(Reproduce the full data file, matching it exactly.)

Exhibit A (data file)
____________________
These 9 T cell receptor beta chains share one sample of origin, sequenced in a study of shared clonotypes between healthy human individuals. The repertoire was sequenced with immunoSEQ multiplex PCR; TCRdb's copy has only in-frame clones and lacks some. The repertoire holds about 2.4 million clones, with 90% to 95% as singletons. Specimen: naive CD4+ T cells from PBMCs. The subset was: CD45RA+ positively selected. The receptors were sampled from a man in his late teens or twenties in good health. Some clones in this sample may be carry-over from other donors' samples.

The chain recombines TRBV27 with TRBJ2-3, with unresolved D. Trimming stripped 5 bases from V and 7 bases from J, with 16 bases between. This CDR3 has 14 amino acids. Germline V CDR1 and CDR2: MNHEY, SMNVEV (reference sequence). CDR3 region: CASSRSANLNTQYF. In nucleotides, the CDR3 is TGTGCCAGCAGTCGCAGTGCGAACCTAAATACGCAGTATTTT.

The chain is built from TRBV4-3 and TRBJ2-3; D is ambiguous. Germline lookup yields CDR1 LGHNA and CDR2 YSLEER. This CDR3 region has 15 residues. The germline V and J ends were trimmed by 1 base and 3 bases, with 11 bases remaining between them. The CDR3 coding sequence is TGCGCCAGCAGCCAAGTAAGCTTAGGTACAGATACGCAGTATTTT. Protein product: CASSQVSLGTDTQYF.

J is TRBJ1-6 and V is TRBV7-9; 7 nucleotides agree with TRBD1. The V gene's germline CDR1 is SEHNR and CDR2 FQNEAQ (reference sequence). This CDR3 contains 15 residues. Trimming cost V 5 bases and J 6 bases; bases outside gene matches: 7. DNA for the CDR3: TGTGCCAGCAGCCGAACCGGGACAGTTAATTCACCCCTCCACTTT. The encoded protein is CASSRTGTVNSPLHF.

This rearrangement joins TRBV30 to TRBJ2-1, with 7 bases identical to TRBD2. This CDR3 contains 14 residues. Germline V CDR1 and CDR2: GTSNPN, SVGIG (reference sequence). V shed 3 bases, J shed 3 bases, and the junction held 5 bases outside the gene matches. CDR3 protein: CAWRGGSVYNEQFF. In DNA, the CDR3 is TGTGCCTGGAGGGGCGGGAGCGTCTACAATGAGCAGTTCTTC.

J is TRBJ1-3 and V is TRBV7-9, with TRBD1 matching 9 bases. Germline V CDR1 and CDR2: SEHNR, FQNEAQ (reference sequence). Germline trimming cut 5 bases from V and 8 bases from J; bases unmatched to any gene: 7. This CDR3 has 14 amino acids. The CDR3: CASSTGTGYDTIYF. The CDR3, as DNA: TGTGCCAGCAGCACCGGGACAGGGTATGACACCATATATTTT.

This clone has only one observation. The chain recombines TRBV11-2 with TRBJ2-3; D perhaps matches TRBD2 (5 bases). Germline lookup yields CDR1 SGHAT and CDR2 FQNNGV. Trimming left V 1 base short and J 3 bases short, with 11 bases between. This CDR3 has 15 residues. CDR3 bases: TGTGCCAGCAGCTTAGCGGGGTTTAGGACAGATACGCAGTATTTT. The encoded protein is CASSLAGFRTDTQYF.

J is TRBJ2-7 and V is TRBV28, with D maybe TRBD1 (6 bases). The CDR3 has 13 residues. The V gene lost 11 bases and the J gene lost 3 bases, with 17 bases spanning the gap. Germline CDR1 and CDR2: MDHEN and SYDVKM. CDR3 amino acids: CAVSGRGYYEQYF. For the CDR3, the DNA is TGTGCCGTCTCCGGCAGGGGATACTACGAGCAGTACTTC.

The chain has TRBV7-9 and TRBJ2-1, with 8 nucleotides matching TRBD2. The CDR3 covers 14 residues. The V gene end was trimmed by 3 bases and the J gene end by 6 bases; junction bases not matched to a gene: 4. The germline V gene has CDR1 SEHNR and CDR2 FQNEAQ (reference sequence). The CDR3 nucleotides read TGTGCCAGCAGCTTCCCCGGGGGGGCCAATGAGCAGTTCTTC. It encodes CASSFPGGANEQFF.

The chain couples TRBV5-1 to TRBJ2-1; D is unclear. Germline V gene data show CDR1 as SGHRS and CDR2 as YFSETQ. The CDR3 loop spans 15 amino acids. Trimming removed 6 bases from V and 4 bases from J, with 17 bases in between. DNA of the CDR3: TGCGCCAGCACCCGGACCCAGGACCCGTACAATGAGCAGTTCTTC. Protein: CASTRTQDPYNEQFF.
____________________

These 9 T cell receptor beta chains share one sample of origin, sequenced in a study of shared clonotypes between healthy human individuals. The repertoire was sequenced with immunoSEQ multiplex PCR; TCRdb's copy has only in-frame clones and lacks some. The repertoire holds about 2.4 million clones, with 90% to 95% as singletons. Specimen: naive CD4+ T cells from PBMCs. The subset was: CD45RA+ positively selected. The receptors were sampled from a man in his late teens or twenties in good health. Some clones in this sample may be carry-over from other donors' samples.

The chain recombines TRBV27 with TRBJ2-3, with unresolved D. Trimming stripped 5 bases from V and 7 bases from J, with 16 bases between. This CDR3 has 14 amino acids. Germline V CDR1 and CDR2: MNHEY, SMNVEV (reference sequence). CDR3 region: CASSRSANLNTQYF. In nucleotides, the CDR3 is TGTGCCAGCAGTCGCAGTGCGAACCTAAATACGCAGTATTTT.

The chain is built from TRBV4-3 and TRBJ2-3; D is ambiguous. Germline lookup yields CDR1 LGHNA and CDR2 YSLEER. This CDR3 region has 15 residues. The germline V and J ends were trimmed by 1 base and 3 bases, with 11 bases remaining between them. The CDR3 coding sequence is TGCGCCAGCAGCCAAGTAAGCTTAGGTACAGATACGCAGTATTTT. Protein product: CASSQVSLGTDTQYF.

J is TRBJ1-6 and V is TRBV7-9; 7 nucleotides agree with TRBD1. The V gene's germline CDR1 is SEHNR and CDR2 FQNEAQ (reference sequence). This CDR3 contains 15 residues. Trimming cost V 5 bases and J 6 bases; bases outside gene matches: 7. DNA for the CDR3: TGTGCCAGCAGCCGAACCGGGACAGTTAATTCACCCCTCCACTTT. The encoded protein is CASSRTGTVNSPLHF.

This rearrangement joins TRBV30 to TRBJ2-1, with 7 bases identical to TRBD2. This CDR3 contains 14 residues. Germline V CDR1 and CDR2: GTSNPN, SVGIG (reference sequence). V shed 3 bases, J shed 3 bases, and the junction held 5 bases outside the gene matches. CDR3 protein: CAWRGGSVYNEQFF. In DNA, the CDR3 is TGTGCCTGGAGGGGCGGGAGCGTCTACAATGAGCAGTTCTTC.

J is TRBJ1-3 and V is TRBV7-9, with TRBD1 matching 9 bases. Germline V CDR1 and CDR2: SEHNR, FQNEAQ (reference sequence). Germline trimming cut 5 bases from V and 8 bases from J; bases unmatched to any gene: 7. This CDR3 has 14 amino acids. The CDR3: CASSTGTGYDTIYF. The CDR3, as DNA: TGTGCCAGCAGCACCGGGACAGGGTATGACACCATATATTTT.

This clone has only one observation. The chain recombines TRBV11-2 with TRBJ2-3; D perhaps matches TRBD2 (5 bases). Germline lookup yields CDR1 SGHAT and CDR2 FQNNGV. Trimming left V 1 base short and J 3 bases short, with 11 bases between. This CDR3 has 15 residues. CDR3 bases: TGTGCCAGCAGCTTAGCGGGGTTTAGGACAGATACGCAGTATTTT. The encoded protein is CASSLAGFRTDTQYF.

J is TRBJ2-7 and V is TRBV28, with D maybe TRBD1 (6 bases). The CDR3 has 13 residues. The V gene lost 11 bases and the J gene lost 3 bases, with 17 bases spanning the gap. Germline CDR1 and CDR2: MDHEN and SYDVKM. CDR3 amino acids: CAVSGRGYYEQYF. For the CDR3, the DNA is TGTGCCGTCTCCGGCAGGGGATACTACGAGCAGTACTTC.

The chain has TRBV7-9 and TRBJ2-1, with 8 nucleotides matching TRBD2. The CDR3 covers 14 residues. The V gene end was trimmed by 3 bases and the J gene end by 6 bases; junction bases not matched to a gene: 4. The germline V gene has CDR1 SEHNR and CDR2 FQNEAQ (reference sequence). The CDR3 nucleotides read TGTGCCAGCAGCTTCCCCGGGGGGGCCAATGAGCAGTTCTTC. It encodes CASSFPGGANEQFF.

The chain couples TRBV5-1 to TRBJ2-1; D is unclear. Germline V gene data show CDR1 as SGHRS and CDR2 as YFSETQ. The CDR3 loop spans 15 amino acids. Trimming removed 6 bases from V and 4 bases from J, with 17 bases in between. DNA of the CDR3: TGCGCCAGCACCCGGACCCAGGACCCGTACAATGAGCAGTTCTTC. Protein: CASTRTQDPYNEQFF.